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Pittsfield Growing Employee Wellness Program
By Andy McKeever, iBerkshires Staff
03:55AM / Monday, September 04, 2017
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The city will hold a grand opening for the new employee wellness center on Sept. 12. The center is in the former IT Department office.

City employees after a recent fitness workshop.
PITTSFIELD, Mass. — The city's health insurance provider is helping transform vacant space in City Hall into a wellness center.
Wellness programs have been a growing trend in the human resources field and Pittsfield is the latest to build one for its employees.
For the last year and a half or so, the Personnel Department has been working with its insurance companies to provide workshops, bring in dietitians, health fairs, and fitness programs. That hits another milestone on Sept. 12 when a new wellness center is opened in the basement of city hall.
"Our employee wellness program has really hit the ground running over the past year. It has been a huge benefit since the city has moved to Blue Cross Blue Shield and MIIA for health insurance. They've been a great partner in helping us implement the program and supporting our needs," Director of Personnel Michael Taylor said.
Massachusetts Interlocal Insurance Association and Blue Cross have given the city some $6,000 to implement an employee wellness program. The data has shown that companies who provide such programs see a 3-to-1 rate of return through increased productivity and decreased absenteeism, staff turnover, and stress. Additionally, insurance claims impact premiums, so a healthier workforce could lead to lowering costs for both the city and the employees.
"It is a hot topic in HR. More and more organizations, both private and public, are really investing in employee wellness and they are seeing a high rate of return," Taylor said.
The city held some workshops prior to 2016, but when Taylor took over as head of the department, he looked to do more. He met with MIIA and Blue Cross and joined the Well Aware program the insurance providers offer. The city put out a wellness survey to gather input from the workers, reviewed insurance claim data, and developed a plan.
"It is the full scope of wellness. It is not just physical activity, it is also mental health. We are looking at doing different financial well-being workshops. We are really taking the full scope and going from there, seeing what works and what doesn't work," Taylor said.
On a monthly basis, the city has been holding workshops on such things as healthy cooking or yoga. The city also has online programs employees can follow on their own. 
"We try to do one program a month. We have on site workshops and what's call self-directed programs, so like online tracking programs they can do," Taylor said.
But when a dietitian was brought in, they were teaching in a conference room. Taylor set his sights on getting a dedicated spot to run those programs. Last year, the city entered a contest Blue Cross was running with Fitbits. The first 100 employees to register received free Fitbits and steps were tracked over two months. The city with the most steps won. Pittsfield came in second and was awarded $1,000.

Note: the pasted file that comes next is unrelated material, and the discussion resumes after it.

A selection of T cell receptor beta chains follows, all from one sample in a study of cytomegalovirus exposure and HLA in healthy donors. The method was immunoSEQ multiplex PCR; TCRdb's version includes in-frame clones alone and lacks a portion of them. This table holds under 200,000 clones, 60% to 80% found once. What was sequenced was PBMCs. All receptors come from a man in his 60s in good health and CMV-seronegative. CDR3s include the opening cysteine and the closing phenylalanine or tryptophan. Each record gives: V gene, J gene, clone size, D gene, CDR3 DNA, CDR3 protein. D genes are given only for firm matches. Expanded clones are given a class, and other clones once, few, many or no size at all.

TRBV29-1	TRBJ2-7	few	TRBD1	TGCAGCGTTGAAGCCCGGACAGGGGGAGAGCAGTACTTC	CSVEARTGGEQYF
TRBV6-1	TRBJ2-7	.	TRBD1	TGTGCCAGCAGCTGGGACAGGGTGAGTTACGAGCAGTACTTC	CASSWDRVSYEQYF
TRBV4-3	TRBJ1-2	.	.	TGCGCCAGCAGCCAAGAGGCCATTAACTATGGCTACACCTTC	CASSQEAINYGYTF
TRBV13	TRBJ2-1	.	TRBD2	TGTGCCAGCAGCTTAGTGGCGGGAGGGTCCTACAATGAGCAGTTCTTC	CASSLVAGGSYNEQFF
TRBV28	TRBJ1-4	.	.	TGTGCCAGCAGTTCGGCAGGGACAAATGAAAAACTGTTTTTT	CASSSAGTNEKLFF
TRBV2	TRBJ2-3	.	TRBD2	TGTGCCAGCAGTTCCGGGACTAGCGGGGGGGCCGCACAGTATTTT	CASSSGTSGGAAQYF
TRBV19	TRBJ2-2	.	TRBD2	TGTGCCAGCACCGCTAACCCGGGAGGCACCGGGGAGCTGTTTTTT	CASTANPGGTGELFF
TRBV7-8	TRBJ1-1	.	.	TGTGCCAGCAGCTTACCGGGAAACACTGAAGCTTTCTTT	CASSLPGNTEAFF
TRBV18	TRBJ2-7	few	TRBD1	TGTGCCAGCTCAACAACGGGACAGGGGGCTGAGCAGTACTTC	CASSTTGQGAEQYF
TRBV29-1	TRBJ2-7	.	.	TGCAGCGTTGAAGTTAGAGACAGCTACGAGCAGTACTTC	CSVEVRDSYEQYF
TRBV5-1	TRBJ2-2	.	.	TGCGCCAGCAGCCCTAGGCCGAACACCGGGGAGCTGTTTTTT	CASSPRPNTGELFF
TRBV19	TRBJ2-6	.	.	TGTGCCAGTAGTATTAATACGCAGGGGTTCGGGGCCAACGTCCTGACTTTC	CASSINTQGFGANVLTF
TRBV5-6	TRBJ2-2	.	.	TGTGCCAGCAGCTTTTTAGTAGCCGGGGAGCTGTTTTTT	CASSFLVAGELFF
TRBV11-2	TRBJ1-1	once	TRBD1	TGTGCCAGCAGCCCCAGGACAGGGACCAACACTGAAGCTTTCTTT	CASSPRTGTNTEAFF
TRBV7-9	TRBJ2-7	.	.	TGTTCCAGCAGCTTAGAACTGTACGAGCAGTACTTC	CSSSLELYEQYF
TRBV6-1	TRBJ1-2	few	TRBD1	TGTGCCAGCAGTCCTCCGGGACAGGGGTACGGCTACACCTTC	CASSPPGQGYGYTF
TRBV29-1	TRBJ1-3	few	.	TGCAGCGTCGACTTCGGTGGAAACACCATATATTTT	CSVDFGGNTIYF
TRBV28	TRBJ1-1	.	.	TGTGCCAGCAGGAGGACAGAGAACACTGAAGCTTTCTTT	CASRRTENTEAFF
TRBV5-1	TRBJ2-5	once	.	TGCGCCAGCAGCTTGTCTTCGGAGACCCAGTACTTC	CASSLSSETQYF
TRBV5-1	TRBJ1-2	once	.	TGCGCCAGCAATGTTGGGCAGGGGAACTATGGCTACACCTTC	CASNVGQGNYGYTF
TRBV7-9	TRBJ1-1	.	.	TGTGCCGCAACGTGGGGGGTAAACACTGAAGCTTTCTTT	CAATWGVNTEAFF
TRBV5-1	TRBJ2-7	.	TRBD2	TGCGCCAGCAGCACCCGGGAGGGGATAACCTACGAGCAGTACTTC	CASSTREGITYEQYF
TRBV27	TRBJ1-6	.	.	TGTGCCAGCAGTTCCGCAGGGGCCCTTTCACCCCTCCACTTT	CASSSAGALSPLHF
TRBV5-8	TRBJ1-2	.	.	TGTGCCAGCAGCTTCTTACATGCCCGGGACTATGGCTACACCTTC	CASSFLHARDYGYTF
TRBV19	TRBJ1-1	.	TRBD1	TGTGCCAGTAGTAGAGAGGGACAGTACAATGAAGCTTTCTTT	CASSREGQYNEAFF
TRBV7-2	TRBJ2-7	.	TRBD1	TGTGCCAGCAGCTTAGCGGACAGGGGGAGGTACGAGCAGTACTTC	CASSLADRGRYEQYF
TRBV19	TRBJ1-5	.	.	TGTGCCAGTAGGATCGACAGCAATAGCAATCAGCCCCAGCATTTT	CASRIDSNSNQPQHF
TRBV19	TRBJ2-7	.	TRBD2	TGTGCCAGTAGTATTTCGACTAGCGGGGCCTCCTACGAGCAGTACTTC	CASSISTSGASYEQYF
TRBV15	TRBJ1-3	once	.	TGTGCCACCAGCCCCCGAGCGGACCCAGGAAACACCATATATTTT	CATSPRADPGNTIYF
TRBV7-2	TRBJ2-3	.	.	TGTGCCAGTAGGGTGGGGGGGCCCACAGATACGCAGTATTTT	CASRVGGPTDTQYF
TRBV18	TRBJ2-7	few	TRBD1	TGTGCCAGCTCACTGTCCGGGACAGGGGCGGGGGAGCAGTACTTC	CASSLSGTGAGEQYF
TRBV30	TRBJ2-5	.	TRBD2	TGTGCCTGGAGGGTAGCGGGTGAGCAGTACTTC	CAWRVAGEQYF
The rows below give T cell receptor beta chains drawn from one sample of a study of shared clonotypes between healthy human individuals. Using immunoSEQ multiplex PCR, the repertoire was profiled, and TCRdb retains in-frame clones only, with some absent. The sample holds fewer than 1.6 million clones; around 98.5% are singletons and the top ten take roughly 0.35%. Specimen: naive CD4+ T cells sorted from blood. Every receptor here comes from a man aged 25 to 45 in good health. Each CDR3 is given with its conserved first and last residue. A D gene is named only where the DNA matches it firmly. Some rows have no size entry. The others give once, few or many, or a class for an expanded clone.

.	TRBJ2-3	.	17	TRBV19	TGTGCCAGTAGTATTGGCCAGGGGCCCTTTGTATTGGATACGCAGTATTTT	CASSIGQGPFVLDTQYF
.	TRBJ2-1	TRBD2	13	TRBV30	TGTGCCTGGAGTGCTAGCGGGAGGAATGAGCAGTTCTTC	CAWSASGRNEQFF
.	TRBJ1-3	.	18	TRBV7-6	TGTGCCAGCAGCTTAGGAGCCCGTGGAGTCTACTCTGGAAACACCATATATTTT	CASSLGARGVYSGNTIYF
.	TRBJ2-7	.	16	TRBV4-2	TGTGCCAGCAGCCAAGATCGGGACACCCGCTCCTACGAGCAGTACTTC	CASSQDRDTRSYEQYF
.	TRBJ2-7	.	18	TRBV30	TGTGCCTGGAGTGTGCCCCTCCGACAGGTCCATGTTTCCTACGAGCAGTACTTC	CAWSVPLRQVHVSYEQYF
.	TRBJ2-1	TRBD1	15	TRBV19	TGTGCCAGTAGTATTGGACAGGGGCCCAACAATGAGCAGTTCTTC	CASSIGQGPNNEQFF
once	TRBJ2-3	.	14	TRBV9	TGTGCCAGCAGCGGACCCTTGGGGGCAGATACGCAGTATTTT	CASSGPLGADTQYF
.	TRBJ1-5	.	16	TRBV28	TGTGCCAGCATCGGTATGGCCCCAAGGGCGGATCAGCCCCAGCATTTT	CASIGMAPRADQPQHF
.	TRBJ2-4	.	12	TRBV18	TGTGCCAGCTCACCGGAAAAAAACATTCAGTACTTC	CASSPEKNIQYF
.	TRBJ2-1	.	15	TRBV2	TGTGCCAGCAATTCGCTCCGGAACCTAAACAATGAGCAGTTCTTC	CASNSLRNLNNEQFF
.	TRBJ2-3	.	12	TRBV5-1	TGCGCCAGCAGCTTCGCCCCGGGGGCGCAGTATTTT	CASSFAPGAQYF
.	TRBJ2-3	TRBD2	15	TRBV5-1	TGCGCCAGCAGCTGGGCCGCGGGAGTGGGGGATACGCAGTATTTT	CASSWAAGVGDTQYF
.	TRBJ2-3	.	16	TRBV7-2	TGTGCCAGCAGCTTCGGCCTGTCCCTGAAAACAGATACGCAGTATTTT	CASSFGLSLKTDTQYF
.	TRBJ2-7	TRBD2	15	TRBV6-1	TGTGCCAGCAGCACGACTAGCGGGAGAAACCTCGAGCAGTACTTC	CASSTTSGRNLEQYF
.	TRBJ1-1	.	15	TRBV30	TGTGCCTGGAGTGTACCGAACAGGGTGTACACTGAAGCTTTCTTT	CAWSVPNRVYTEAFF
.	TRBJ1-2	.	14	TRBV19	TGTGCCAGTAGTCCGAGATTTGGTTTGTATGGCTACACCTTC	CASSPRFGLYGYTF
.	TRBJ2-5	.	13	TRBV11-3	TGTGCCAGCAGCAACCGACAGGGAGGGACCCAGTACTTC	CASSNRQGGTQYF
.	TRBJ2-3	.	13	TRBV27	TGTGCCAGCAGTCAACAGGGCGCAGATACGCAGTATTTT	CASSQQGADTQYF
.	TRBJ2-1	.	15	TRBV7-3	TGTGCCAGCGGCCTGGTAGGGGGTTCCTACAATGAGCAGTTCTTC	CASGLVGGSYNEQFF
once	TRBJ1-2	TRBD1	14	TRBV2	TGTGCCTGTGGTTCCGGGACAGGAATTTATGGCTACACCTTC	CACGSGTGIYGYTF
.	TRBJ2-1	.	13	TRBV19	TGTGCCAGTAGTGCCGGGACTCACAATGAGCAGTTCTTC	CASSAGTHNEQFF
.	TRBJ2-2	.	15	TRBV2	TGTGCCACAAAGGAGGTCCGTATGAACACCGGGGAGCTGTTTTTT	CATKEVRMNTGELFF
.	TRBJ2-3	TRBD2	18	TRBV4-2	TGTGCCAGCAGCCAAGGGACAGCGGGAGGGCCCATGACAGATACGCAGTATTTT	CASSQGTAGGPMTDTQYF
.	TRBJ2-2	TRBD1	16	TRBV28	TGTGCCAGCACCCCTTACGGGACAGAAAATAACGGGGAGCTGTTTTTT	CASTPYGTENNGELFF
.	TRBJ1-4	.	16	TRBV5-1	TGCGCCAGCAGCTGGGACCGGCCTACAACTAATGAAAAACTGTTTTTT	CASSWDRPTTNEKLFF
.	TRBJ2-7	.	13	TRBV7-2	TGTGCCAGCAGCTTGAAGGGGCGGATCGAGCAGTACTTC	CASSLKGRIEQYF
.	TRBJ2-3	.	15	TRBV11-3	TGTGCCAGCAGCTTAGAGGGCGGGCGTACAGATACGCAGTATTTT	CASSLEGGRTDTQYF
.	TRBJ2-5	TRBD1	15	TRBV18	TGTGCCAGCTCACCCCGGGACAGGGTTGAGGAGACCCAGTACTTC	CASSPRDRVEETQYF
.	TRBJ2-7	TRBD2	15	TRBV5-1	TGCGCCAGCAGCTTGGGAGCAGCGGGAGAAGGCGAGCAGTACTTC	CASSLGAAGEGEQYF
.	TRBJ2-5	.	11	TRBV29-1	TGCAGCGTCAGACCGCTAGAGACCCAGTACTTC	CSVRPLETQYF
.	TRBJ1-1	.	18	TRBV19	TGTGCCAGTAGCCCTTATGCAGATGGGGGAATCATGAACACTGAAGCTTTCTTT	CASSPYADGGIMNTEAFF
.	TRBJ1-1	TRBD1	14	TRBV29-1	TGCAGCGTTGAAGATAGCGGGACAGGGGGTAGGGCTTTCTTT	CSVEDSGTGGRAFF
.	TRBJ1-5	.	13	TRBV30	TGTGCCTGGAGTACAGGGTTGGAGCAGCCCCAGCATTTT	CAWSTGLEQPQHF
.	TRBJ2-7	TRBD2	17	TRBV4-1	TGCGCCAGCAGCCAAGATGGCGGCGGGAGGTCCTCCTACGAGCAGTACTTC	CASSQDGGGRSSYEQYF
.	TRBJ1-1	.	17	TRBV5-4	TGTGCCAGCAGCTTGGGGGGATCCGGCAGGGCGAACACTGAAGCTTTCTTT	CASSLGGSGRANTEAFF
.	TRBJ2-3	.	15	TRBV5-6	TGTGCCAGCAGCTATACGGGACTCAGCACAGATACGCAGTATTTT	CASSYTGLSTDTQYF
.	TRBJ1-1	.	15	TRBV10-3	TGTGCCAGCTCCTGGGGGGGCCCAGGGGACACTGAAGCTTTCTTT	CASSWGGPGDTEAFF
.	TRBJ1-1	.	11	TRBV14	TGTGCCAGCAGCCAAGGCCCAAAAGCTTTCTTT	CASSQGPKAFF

From there the partnership with the insurance companies grew and late last year, Blue Cross gave the city $5,000 more to fully implement the wellness program. That money has been mostly focused on turning the former Information Technologies Department office, which was moved upstairs after multiple departments moved to 100 North St., into a wellness center. 
"It had been vacant. It is a space that has its own air ventilation system. It was the former IT office. It has been vacant since the offices moved to 100 North and was essentially used as a storage area," Taylor said. 

The city will also hold wellness fairs to connect employees with other health and wellness resources in the area.
The city repurposed the space and sought out inexpensive, or free, workout equipment. Now there are free weights, stationary bikes, treadmills, yoga mats, medicine balls, and resistance bands filling the space, allowing employees to get some exercise in after work or on lunch break. It will also be the space to hold those workshops and bring in instructors. The city will be launching an eight-week "boot camp" in the coming months as well.
The workshops are all provided by MIIA's Well Aware program. Taylor fields input from employees about what they'd like to do and works with MIIA to set it up. Taylor said the reception has been well, with as many as 40 employees attending a workshop.
"We're getting more and more people interested and wanting to do it," Taylor said.
For Taylor, the particular benefit of having a strong wellness program is the message it sends to employees. The workshops are fun, create stronger bonds between employees, and supports the staff in ways beyond the typical work day.
"For me, the biggest piece of it is supportive engagement. It is a really important aspect for me to assure the employees that they are valued, know they are supported when they are here. I just think this is a great way to show that," Taylor said. 
"Having programs like this creates community within our organization, it develops new relationships. We have healthier employees, happier employees. I would hope there would be increased productivity and morale."
Wellness programs are certainly gaining support in business but with the city in tight fiscal constraints, it isn't something that a city budget would likely support. That's where the insurance companies, which have a stake in keeping those they insure healthy, stepped in.
"The fact that we are able to do something like this without using taxpayer money is awesome," Taylor said.
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